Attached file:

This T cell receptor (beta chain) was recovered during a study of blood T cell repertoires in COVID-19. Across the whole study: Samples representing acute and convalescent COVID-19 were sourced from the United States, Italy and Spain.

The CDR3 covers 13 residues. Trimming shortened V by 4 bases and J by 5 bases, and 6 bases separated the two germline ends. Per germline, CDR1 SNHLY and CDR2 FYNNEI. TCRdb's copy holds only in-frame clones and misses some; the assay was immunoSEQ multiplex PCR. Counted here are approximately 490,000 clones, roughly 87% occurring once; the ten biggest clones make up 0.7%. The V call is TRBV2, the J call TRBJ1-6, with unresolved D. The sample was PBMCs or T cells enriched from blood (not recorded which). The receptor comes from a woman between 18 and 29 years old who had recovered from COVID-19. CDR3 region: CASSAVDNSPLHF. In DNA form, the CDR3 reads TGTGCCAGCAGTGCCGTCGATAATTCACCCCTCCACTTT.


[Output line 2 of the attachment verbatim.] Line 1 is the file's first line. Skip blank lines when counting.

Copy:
The CDR3 covers 13 residues. Trimming shortened V by 4 bases and J by 5 bases, and 6 bases separated the two germline ends. Per germline, CDR1 SNHLY and CDR2 FYNNEI. TCRdb's copy holds only in-frame clones and misses some; the assay was immunoSEQ multiplex PCR. Counted here are approximately 490,000 clones, roughly 87% occurring once; the ten biggest clones make up 0.7%. The V call is TRBV2, the J call TRBJ1-6, with unresolved D. The sample was PBMCs or T cells enriched from blood (not recorded which). The receptor comes from a woman between 18 and 29 years old who had recovered from COVID-19. CDR3 region: CASSAVDNSPLHF. In DNA form, the CDR3 reads TGTGCCAGCAGTGCCGTCGATAATTCACCCCTCCACTTT.